I believe the articles warning of a systemic financial crisis need to be studied more closely. Additionally, more research should focus on how the margins of error in each interlocking economic system have been exceeded. Shiller’s conclusion written above and Dr Roubini’s 12 August blog warn of the cascading failures that can result when financial margins of error are exceeded.   It is not difficult to equate the economic situation to a series of electronic components that draw current, have resistance, inductance etc… . When these tolerances are exceeded in the power grid, we get cascading power blackouts such as 2003 power grid failure in the US northeast and Canada. Certain energy experts warned about the potential for such failures but were mostly ignored. It appears the same is happening here.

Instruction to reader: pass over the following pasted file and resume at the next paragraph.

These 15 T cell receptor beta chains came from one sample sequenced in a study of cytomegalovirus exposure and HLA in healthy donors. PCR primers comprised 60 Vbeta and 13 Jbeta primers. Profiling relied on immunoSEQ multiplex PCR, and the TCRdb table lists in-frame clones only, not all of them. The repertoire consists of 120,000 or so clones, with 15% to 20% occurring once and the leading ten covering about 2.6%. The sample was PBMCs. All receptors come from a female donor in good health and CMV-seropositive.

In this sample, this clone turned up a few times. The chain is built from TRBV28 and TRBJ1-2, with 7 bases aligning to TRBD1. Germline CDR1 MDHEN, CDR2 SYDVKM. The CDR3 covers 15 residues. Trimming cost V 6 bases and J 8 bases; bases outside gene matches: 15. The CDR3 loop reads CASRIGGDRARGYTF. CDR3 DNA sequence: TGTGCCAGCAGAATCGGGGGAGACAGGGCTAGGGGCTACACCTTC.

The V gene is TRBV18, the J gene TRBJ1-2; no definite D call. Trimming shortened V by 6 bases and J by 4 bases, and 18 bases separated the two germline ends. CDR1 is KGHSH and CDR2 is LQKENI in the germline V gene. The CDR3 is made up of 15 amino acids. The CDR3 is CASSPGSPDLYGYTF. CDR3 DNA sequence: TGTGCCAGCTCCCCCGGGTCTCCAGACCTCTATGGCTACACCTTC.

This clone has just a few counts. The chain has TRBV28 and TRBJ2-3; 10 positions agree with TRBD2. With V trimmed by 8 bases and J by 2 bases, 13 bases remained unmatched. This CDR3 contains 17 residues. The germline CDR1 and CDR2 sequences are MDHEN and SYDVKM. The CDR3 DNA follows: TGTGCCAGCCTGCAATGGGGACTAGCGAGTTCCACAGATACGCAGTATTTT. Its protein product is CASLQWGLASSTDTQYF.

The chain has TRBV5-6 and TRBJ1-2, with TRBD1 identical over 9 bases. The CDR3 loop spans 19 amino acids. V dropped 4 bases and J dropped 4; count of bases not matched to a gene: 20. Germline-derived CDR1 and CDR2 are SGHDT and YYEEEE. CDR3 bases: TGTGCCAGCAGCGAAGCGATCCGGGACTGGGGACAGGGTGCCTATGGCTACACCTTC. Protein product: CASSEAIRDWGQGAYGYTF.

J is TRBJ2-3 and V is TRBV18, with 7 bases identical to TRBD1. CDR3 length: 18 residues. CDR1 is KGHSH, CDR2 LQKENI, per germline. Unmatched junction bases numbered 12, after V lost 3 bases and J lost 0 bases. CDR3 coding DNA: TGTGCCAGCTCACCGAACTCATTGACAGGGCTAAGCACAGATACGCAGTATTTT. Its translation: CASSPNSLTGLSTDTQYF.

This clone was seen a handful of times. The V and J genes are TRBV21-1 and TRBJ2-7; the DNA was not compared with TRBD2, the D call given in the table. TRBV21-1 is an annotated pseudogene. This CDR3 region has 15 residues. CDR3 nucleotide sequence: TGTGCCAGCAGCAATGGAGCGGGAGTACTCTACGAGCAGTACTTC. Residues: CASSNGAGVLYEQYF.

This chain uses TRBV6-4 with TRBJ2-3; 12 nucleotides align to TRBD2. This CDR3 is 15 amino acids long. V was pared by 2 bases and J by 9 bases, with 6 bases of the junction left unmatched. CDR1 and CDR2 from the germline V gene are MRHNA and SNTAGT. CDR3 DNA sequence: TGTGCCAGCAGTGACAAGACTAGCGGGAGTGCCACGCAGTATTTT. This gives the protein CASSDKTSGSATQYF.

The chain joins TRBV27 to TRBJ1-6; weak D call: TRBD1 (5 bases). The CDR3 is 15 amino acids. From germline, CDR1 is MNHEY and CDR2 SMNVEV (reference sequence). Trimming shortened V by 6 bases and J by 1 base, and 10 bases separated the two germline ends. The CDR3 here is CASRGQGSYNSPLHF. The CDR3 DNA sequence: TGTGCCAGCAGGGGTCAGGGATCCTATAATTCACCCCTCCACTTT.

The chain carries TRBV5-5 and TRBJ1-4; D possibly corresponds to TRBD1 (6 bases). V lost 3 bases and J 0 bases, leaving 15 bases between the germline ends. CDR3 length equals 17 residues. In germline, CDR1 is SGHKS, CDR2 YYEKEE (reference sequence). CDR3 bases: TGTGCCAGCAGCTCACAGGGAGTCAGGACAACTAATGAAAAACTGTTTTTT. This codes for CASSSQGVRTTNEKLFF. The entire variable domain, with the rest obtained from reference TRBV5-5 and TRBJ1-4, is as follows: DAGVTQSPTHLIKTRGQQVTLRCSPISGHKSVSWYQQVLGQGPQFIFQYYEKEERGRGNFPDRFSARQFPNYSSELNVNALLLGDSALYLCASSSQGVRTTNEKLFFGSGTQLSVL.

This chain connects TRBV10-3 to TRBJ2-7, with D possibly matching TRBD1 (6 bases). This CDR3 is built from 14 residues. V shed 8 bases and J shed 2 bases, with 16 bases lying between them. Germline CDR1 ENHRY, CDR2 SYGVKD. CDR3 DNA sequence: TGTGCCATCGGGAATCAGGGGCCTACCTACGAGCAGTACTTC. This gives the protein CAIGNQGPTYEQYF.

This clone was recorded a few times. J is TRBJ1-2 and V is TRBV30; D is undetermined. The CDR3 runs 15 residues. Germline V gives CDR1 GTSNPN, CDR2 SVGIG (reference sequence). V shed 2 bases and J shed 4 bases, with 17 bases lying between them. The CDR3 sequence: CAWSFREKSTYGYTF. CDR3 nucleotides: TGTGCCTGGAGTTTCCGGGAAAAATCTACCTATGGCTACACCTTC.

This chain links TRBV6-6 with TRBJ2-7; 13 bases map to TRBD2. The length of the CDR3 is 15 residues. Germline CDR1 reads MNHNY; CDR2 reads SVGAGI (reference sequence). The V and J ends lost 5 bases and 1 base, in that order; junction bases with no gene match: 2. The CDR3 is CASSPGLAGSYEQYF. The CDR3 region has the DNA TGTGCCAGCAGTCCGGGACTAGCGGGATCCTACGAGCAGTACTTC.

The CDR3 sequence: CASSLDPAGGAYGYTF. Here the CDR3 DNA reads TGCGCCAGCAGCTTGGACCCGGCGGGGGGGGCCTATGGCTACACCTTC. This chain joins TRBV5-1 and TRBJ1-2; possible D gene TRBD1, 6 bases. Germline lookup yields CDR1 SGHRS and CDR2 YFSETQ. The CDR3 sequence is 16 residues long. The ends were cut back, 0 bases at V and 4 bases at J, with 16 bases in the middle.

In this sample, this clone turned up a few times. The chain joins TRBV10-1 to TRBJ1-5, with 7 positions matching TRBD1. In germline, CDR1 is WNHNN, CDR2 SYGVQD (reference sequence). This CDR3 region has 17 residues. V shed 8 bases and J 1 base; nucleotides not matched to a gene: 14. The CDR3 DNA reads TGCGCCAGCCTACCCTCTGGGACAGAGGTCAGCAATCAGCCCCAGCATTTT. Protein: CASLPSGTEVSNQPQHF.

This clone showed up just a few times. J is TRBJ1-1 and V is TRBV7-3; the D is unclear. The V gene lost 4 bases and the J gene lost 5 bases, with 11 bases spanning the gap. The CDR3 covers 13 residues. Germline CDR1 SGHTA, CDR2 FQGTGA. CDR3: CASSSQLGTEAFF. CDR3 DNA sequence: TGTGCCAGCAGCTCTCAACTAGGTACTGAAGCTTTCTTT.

AlexSeptember 1st, 2006 at 11:51 am

Differnce between the Case-Shiller Index and the National Association of Realtors    The 8.2% increase in June – on a year-on-year basis – in the Case-Shiller Index is qualtity/mix adjusted I am almost sure, while the National Association of Realtors data (a year on year increase of only 0.9% for existing homes and 0.3% for new homes) is probably just a simple average of houses sold. This suggests that the decline in sales is more marked at the higher end of the home market, while the decline in sales has been less severe in the mid-lower end of the market. This would explain the differnce between the behaviour of the two indexes. This would also fit with the very negative outlook from Toll Brothers, a builder of luxury homes.

AlexSeptember 1st, 2006 at 11:51 am